In May, the jury sided with Google and found that the use of Oracle (which owns Java)’s code was fair. The jury’s decision supporting Google’s fair use of the APIs is an important win for open source, but also shines a light on the way that fair use has evolved over time. As chronicled from the courtroom by livetweeters like Sarah Jeong and Parker Higgins, much of the non-file-cabinet discussion centered on the four statutory fair use factors. Grounded in common law and enumerated in the 1976 Copyright Act, these are:

  1. the purpose and character of your use
  2. the nature of the copyrighted work
  3. the amount and substantiality of the portion taken, and
  4. the effect of the use upon the potential market.

Oracle, arguing that the use was not fair, focused primarily on the first factor (the purpose and character of the use) and asserted that Google’s copying was commercial, not transformative, and was done in bad faith – all strikes against first factor support of fair use. This emphasis on the first factor was no surprise, since it is often cited as the “key to the fair use inquiry,” but disagreement about the purpose of Google’s use may not have been what ultimately persuaded the jury.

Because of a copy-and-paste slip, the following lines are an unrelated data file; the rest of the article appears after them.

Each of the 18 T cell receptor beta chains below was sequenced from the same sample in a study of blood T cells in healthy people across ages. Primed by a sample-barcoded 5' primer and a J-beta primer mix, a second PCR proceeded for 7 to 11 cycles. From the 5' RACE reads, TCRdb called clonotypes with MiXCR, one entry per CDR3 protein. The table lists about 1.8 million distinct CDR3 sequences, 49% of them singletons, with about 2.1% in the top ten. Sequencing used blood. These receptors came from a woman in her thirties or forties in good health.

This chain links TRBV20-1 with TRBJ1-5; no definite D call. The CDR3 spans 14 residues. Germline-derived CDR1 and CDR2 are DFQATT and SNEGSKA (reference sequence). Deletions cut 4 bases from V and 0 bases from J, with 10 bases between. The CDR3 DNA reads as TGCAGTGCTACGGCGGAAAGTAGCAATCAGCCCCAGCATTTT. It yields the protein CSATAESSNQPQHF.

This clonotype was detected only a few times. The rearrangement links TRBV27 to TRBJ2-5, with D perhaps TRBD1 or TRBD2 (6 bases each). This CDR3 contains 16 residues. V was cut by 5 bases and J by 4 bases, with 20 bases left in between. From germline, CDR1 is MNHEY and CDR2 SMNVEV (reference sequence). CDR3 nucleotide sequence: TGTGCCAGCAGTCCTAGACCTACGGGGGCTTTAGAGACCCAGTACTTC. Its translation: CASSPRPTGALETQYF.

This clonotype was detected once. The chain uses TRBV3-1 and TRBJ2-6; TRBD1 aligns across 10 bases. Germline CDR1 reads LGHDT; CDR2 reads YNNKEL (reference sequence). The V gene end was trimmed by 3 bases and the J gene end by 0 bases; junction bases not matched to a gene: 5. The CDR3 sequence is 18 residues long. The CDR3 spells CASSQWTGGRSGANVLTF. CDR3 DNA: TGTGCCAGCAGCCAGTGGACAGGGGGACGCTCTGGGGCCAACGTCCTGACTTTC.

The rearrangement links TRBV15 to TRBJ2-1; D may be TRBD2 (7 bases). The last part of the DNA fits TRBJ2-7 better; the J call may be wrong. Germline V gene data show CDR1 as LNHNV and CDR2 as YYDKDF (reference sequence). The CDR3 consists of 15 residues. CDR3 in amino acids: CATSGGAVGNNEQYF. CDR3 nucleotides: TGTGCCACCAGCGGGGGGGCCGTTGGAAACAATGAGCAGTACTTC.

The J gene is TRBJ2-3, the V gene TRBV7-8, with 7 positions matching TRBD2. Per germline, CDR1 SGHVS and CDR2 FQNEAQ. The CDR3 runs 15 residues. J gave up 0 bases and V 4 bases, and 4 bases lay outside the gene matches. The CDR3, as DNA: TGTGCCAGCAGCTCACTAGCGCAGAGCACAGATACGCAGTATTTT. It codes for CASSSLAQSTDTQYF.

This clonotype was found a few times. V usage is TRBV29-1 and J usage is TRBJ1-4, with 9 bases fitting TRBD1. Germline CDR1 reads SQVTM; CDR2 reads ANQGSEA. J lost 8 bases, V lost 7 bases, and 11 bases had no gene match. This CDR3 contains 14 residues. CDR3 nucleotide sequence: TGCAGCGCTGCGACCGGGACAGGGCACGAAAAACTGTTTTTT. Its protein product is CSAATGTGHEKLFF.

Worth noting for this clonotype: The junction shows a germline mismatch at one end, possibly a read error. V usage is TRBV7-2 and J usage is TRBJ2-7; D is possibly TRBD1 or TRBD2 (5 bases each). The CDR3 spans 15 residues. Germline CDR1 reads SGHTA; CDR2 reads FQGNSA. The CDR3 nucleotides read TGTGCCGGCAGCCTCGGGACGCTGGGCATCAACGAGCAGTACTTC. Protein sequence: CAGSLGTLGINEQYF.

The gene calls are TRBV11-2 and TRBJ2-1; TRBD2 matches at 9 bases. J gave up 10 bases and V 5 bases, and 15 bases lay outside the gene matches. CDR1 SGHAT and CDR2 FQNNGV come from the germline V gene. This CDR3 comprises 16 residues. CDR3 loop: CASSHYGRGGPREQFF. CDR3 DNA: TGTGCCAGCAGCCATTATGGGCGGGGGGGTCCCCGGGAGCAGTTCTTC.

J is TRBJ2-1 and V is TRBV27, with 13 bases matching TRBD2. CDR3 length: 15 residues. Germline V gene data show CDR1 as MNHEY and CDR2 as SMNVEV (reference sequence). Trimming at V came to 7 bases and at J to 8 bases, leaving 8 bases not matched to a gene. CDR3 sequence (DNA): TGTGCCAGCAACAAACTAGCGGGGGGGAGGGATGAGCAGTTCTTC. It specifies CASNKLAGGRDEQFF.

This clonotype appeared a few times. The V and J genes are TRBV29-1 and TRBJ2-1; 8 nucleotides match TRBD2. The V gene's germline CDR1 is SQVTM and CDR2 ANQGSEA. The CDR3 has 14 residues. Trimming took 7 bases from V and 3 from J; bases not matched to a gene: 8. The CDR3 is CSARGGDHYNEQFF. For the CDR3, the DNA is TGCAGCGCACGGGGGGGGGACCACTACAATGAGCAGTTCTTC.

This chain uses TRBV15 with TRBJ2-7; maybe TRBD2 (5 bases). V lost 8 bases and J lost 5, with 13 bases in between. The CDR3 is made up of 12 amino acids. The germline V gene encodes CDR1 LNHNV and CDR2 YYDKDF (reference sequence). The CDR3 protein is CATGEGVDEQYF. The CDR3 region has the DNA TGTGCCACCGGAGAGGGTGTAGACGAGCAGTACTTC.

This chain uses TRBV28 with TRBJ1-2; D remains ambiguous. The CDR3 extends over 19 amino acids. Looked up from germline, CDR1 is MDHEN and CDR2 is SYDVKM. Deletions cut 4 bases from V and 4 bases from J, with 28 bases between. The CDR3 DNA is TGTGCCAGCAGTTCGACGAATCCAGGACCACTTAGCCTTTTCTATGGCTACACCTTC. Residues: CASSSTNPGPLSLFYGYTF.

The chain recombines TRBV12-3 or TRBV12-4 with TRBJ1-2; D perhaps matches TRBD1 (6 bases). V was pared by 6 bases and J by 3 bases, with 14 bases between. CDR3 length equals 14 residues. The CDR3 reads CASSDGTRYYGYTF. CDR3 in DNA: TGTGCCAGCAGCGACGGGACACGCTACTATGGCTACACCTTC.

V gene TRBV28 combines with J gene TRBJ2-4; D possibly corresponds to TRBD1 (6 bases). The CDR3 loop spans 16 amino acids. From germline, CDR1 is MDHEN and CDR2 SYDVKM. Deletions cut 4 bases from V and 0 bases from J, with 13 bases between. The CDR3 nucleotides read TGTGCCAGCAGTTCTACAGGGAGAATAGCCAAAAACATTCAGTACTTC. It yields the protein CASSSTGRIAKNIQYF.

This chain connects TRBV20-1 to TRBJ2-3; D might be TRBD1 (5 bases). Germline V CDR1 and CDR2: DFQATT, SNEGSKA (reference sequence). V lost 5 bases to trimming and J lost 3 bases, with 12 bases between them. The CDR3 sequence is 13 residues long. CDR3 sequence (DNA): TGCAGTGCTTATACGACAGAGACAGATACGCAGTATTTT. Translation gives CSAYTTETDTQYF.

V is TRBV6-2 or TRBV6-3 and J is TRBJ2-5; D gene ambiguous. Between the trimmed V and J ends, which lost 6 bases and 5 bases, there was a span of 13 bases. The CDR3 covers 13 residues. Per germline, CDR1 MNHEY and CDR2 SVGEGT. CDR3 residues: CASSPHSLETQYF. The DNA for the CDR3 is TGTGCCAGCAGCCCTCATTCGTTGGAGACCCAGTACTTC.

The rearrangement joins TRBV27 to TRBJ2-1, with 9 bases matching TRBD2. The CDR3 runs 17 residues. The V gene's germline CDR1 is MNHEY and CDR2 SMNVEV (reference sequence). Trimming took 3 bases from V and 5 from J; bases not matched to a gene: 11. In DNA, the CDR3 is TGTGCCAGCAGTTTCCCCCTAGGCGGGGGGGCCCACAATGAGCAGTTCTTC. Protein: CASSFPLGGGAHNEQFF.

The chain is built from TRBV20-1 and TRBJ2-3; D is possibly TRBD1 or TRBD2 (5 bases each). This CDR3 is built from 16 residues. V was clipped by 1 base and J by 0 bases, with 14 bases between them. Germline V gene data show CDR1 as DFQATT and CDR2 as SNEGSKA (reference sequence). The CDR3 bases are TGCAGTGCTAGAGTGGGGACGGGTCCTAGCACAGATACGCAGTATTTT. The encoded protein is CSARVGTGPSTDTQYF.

As noted above, the Copyright Act lists four factors “to be considered” with no indication that any factor be given special weight. In the years immediately following the passage of the Act, however, courts looked primarily to the fourth factor (market harm), as in Harper v. Row, where Justice O’Connor wrote that this factor was “undoubtedBeebeGraphly the single most important element of fair use.”